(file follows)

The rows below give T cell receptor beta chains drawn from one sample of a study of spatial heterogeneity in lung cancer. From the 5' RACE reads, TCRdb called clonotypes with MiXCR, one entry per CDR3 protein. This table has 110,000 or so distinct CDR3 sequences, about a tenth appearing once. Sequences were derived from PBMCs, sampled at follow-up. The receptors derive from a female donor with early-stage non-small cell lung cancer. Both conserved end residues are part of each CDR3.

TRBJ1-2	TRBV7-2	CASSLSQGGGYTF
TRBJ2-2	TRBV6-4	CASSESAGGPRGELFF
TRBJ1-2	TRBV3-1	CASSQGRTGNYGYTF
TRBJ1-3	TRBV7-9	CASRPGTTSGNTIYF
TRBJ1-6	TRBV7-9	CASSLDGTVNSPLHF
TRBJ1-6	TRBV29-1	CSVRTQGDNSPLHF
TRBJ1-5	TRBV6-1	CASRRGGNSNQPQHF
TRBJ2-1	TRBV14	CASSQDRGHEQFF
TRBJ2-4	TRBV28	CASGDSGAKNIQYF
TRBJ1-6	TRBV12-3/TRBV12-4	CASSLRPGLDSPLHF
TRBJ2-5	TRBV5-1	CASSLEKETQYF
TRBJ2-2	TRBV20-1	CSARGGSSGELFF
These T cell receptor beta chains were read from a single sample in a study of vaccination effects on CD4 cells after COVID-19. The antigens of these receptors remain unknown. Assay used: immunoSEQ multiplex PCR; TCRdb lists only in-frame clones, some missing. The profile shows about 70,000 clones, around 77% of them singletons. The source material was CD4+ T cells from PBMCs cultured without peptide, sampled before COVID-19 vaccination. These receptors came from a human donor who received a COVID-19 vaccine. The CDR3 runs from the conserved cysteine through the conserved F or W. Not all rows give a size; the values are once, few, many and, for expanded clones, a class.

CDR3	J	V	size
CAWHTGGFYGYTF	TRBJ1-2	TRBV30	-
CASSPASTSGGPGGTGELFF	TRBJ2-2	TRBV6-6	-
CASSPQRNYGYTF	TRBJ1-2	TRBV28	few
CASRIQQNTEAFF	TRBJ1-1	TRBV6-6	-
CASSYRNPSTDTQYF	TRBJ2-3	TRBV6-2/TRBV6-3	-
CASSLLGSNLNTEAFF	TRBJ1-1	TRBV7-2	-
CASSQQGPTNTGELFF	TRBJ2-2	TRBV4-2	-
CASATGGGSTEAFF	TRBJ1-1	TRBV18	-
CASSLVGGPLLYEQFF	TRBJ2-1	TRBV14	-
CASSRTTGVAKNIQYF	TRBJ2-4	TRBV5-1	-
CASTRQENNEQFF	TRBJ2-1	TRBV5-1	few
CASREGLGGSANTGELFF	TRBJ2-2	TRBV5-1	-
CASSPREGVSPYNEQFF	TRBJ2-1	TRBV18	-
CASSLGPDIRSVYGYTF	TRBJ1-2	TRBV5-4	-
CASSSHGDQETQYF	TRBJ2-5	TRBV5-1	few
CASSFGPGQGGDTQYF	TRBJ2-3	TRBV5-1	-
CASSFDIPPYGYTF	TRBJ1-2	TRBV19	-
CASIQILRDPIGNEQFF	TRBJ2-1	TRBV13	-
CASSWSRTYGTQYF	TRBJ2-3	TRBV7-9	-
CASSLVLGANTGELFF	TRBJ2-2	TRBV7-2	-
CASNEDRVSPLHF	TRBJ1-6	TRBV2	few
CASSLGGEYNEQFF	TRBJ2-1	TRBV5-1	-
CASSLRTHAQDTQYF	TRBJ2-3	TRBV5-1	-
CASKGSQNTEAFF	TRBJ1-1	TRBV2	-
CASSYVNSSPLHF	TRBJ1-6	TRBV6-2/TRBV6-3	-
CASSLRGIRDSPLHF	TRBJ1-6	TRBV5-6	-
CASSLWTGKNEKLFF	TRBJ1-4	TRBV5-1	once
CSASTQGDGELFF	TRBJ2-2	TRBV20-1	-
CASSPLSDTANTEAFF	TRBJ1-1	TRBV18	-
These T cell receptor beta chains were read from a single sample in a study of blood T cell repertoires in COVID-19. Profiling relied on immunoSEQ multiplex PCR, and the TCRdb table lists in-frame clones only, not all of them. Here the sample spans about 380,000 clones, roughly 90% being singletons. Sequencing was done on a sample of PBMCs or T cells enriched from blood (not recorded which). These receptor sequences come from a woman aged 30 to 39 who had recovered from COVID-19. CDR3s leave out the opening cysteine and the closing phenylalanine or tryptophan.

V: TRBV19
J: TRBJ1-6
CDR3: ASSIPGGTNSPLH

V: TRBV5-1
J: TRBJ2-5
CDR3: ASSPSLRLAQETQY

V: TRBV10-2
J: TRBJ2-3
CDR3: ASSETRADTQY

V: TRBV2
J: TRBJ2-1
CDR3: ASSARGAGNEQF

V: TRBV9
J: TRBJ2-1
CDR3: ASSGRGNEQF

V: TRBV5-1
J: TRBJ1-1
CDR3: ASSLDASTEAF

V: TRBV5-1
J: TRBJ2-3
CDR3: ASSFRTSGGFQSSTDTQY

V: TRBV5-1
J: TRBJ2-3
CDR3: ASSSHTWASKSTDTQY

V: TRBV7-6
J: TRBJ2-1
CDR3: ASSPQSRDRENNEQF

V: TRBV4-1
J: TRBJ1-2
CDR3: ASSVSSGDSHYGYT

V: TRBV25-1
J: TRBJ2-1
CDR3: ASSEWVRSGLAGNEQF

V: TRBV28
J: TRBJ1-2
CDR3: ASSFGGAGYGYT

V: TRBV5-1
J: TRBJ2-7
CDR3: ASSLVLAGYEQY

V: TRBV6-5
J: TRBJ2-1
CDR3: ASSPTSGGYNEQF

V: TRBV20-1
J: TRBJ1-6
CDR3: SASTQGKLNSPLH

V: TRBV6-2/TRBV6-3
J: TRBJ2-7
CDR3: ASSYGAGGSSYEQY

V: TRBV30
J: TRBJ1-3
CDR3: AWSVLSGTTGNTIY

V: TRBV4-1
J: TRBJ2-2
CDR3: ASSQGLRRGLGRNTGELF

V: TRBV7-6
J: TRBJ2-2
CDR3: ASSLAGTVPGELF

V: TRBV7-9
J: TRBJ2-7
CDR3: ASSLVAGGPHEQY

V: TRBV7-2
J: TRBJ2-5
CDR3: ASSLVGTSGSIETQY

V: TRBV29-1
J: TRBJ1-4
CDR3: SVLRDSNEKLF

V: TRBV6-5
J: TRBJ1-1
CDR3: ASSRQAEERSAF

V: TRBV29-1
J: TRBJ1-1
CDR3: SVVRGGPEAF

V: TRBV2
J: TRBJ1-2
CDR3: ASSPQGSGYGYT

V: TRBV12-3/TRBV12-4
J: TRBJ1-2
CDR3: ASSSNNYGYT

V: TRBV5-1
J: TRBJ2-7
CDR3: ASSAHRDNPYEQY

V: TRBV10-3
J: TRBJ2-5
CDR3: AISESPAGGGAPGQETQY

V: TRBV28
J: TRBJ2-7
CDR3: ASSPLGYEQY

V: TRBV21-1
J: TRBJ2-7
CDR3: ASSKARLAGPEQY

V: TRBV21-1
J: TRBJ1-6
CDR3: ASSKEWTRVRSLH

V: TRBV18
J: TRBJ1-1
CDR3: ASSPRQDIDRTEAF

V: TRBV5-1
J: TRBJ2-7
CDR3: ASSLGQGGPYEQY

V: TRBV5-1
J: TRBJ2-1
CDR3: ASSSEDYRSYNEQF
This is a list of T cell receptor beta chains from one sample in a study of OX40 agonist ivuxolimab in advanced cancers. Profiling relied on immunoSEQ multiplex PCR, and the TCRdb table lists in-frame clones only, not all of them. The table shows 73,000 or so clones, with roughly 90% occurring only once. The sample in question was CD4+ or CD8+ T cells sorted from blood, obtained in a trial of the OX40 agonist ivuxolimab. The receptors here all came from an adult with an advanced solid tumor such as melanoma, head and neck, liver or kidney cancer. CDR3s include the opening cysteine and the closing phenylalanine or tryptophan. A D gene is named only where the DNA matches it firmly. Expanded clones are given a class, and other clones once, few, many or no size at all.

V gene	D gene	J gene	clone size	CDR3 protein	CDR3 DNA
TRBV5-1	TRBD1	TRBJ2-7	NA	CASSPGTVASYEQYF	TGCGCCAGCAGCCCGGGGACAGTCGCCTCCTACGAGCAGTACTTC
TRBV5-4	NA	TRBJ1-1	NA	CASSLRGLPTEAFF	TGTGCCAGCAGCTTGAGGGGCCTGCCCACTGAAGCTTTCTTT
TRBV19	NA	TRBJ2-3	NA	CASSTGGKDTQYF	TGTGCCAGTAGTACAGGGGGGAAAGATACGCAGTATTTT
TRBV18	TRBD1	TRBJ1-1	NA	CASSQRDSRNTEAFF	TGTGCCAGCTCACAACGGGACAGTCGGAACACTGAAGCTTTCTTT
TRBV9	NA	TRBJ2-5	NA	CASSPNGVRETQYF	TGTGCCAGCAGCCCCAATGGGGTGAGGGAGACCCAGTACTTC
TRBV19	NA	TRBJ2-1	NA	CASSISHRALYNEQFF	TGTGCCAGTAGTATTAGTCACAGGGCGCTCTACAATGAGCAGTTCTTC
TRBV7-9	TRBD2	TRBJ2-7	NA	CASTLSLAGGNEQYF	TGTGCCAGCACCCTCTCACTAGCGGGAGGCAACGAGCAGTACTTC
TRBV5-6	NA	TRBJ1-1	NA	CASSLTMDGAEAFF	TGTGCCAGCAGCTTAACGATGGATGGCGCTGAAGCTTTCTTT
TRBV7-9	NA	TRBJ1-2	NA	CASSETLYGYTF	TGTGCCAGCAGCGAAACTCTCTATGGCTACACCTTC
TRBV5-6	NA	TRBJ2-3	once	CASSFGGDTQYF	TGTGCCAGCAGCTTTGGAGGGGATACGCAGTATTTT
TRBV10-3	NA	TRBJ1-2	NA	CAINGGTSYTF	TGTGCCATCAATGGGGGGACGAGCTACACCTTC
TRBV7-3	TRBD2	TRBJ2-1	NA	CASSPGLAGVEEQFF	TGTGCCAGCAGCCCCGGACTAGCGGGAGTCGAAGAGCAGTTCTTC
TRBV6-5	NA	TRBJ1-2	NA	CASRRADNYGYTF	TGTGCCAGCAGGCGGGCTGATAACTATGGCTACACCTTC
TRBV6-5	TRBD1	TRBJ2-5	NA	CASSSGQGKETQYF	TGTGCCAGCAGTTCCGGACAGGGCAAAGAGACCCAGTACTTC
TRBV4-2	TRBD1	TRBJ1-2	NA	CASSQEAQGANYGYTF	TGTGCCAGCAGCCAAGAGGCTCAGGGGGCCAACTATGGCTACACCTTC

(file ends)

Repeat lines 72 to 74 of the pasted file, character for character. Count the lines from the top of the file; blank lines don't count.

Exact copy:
CDR3: ASSPQSRDRENNEQF

V: TRBV4-1
J: TRBJ1-2